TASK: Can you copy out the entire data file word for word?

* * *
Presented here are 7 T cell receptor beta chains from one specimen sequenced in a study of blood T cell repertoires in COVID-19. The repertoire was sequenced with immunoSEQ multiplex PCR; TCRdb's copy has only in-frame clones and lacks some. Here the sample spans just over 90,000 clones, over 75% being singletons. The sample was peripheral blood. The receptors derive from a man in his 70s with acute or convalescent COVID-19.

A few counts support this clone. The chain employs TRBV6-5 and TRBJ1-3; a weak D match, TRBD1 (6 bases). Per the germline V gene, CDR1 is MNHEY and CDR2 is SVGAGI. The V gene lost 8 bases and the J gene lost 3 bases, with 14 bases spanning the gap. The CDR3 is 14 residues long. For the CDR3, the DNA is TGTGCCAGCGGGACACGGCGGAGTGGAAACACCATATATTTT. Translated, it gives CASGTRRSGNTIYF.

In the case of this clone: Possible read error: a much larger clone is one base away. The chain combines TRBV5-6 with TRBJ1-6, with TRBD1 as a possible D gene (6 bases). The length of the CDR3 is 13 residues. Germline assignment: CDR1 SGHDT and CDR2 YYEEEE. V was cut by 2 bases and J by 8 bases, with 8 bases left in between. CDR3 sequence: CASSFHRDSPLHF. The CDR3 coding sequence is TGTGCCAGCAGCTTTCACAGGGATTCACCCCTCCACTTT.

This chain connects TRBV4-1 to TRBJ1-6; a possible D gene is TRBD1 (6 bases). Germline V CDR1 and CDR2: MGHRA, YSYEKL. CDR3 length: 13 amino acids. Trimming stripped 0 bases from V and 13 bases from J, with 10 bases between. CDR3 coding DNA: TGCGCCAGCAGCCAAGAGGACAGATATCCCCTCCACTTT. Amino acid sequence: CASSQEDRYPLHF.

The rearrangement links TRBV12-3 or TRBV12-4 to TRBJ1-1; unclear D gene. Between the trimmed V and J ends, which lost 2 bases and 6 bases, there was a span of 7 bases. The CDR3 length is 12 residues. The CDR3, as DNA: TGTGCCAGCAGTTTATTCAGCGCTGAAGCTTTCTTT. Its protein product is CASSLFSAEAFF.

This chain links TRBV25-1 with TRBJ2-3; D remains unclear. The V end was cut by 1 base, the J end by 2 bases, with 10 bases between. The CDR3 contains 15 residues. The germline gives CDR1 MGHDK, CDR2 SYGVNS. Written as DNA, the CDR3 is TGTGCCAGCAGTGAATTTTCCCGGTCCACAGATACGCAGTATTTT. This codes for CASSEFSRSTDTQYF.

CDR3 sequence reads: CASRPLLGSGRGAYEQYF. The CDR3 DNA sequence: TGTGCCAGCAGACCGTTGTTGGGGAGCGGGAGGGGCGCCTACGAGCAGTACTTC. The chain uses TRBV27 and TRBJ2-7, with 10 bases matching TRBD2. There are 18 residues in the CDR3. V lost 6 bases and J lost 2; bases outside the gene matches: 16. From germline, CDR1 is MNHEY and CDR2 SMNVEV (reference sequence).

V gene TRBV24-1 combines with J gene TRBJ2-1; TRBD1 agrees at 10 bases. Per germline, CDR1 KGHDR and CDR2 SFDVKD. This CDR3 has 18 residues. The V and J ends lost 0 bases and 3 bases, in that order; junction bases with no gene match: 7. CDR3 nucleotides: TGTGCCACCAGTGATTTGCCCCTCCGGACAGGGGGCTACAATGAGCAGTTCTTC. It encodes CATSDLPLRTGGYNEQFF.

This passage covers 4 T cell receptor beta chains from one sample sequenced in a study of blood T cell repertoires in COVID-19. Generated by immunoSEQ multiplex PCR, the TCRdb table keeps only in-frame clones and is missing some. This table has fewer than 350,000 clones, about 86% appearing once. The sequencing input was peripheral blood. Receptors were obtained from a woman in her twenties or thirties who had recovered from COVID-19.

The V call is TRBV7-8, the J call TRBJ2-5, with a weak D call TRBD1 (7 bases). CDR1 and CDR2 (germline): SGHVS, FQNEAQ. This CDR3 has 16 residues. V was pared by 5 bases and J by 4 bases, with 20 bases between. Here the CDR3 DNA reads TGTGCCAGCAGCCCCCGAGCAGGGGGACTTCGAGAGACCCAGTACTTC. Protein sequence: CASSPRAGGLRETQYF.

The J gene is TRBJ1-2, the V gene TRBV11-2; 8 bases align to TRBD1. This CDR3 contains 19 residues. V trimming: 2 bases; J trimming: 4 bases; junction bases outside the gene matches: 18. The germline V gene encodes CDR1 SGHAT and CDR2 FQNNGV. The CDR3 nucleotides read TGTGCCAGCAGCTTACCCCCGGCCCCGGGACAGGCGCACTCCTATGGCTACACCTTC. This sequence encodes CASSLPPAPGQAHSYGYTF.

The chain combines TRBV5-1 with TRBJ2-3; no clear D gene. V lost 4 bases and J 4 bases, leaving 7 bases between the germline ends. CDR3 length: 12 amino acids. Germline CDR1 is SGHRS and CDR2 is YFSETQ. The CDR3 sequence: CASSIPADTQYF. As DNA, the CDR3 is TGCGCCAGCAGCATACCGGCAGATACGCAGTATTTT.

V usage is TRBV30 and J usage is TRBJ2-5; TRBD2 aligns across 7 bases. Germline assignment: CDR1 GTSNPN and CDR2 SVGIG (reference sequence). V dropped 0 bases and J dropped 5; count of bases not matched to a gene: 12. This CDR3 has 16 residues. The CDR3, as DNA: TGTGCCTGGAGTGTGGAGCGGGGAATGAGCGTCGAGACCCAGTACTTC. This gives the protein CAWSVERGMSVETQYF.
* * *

Presented here are 7 T cell receptor beta chains from one specimen sequenced in a study of blood T cell repertoires in COVID-19. The repertoire was sequenced with immunoSEQ multiplex PCR; TCRdb's copy has only in-frame clones and lacks some. Here the sample spans just over 90,000 clones, over 75% being singletons. The sample was peripheral blood. The receptors derive from a man in his 70s with acute or convalescent COVID-19.

A few counts support this clone. The chain employs TRBV6-5 and TRBJ1-3; a weak D match, TRBD1 (6 bases). Per the germline V gene, CDR1 is MNHEY and CDR2 is SVGAGI. The V gene lost 8 bases and the J gene lost 3 bases, with 14 bases spanning the gap. The CDR3 is 14 residues long. For the CDR3, the DNA is TGTGCCAGCGGGACACGGCGGAGTGGAAACACCATATATTTT. Translated, it gives CASGTRRSGNTIYF.

In the case of this clone: Possible read error: a much larger clone is one base away. The chain combines TRBV5-6 with TRBJ1-6, with TRBD1 as a possible D gene (6 bases). The length of the CDR3 is 13 residues. Germline assignment: CDR1 SGHDT and CDR2 YYEEEE. V was cut by 2 bases and J by 8 bases, with 8 bases left in between. CDR3 sequence: CASSFHRDSPLHF. The CDR3 coding sequence is TGTGCCAGCAGCTTTCACAGGGATTCACCCCTCCACTTT.

This chain connects TRBV4-1 to TRBJ1-6; a possible D gene is TRBD1 (6 bases). Germline V CDR1 and CDR2: MGHRA, YSYEKL. CDR3 length: 13 amino acids. Trimming stripped 0 bases from V and 13 bases from J, with 10 bases between. CDR3 coding DNA: TGCGCCAGCAGCCAAGAGGACAGATATCCCCTCCACTTT. Amino acid sequence: CASSQEDRYPLHF.

The rearrangement links TRBV12-3 or TRBV12-4 to TRBJ1-1; unclear D gene. Between the trimmed V and J ends, which lost 2 bases and 6 bases, there was a span of 7 bases. The CDR3 length is 12 residues. The CDR3, as DNA: TGTGCCAGCAGTTTATTCAGCGCTGAAGCTTTCTTT. Its protein product is CASSLFSAEAFF.

This chain links TRBV25-1 with TRBJ2-3; D remains unclear. The V end was cut by 1 base, the J end by 2 bases, with 10 bases between. The CDR3 contains 15 residues. The germline gives CDR1 MGHDK, CDR2 SYGVNS. Written as DNA, the CDR3 is TGTGCCAGCAGTGAATTTTCCCGGTCCACAGATACGCAGTATTTT. This codes for CASSEFSRSTDTQYF.

CDR3 sequence reads: CASRPLLGSGRGAYEQYF. The CDR3 DNA sequence: TGTGCCAGCAGACCGTTGTTGGGGAGCGGGAGGGGCGCCTACGAGCAGTACTTC. The chain uses TRBV27 and TRBJ2-7, with 10 bases matching TRBD2. There are 18 residues in the CDR3. V lost 6 bases and J lost 2; bases outside the gene matches: 16. From germline, CDR1 is MNHEY and CDR2 SMNVEV (reference sequence).

V gene TRBV24-1 combines with J gene TRBJ2-1; TRBD1 agrees at 10 bases. Per germline, CDR1 KGHDR and CDR2 SFDVKD. This CDR3 has 18 residues. The V and J ends lost 0 bases and 3 bases, in that order; junction bases with no gene match: 7. CDR3 nucleotides: TGTGCCACCAGTGATTTGCCCCTCCGGACAGGGGGCTACAATGAGCAGTTCTTC. It encodes CATSDLPLRTGGYNEQFF.

This passage covers 4 T cell receptor beta chains from one sample sequenced in a study of blood T cell repertoires in COVID-19. Generated by immunoSEQ multiplex PCR, the TCRdb table keeps only in-frame clones and is missing some. This table has fewer than 350,000 clones, about 86% appearing once. The sequencing input was peripheral blood. Receptors were obtained from a woman in her twenties or thirties who had recovered from COVID-19.

The V call is TRBV7-8, the J call TRBJ2-5, with a weak D call TRBD1 (7 bases). CDR1 and CDR2 (germline): SGHVS, FQNEAQ. This CDR3 has 16 residues. V was pared by 5 bases and J by 4 bases, with 20 bases between. Here the CDR3 DNA reads TGTGCCAGCAGCCCCCGAGCAGGGGGACTTCGAGAGACCCAGTACTTC. Protein sequence: CASSPRAGGLRETQYF.

The J gene is TRBJ1-2, the V gene TRBV11-2; 8 bases align to TRBD1. This CDR3 contains 19 residues. V trimming: 2 bases; J trimming: 4 bases; junction bases outside the gene matches: 18. The germline V gene encodes CDR1 SGHAT and CDR2 FQNNGV. The CDR3 nucleotides read TGTGCCAGCAGCTTACCCCCGGCCCCGGGACAGGCGCACTCCTATGGCTACACCTTC. This sequence encodes CASSLPPAPGQAHSYGYTF.

The chain combines TRBV5-1 with TRBJ2-3; no clear D gene. V lost 4 bases and J 4 bases, leaving 7 bases between the germline ends. CDR3 length: 12 amino acids. Germline CDR1 is SGHRS and CDR2 is YFSETQ. The CDR3 sequence: CASSIPADTQYF. As DNA, the CDR3 is TGCGCCAGCAGCATACCGGCAGATACGCAGTATTTT.

V usage is TRBV30 and J usage is TRBJ2-5; TRBD2 aligns across 7 bases. Germline assignment: CDR1 GTSNPN and CDR2 SVGIG (reference sequence). V dropped 0 bases and J dropped 5; count of bases not matched to a gene: 12. This CDR3 has 16 residues. The CDR3, as DNA: TGTGCCTGGAGTGTGGAGCGGGGAATGAGCGTCGAGACCCAGTACTTC. This gives the protein CAWSVERGMSVETQYF.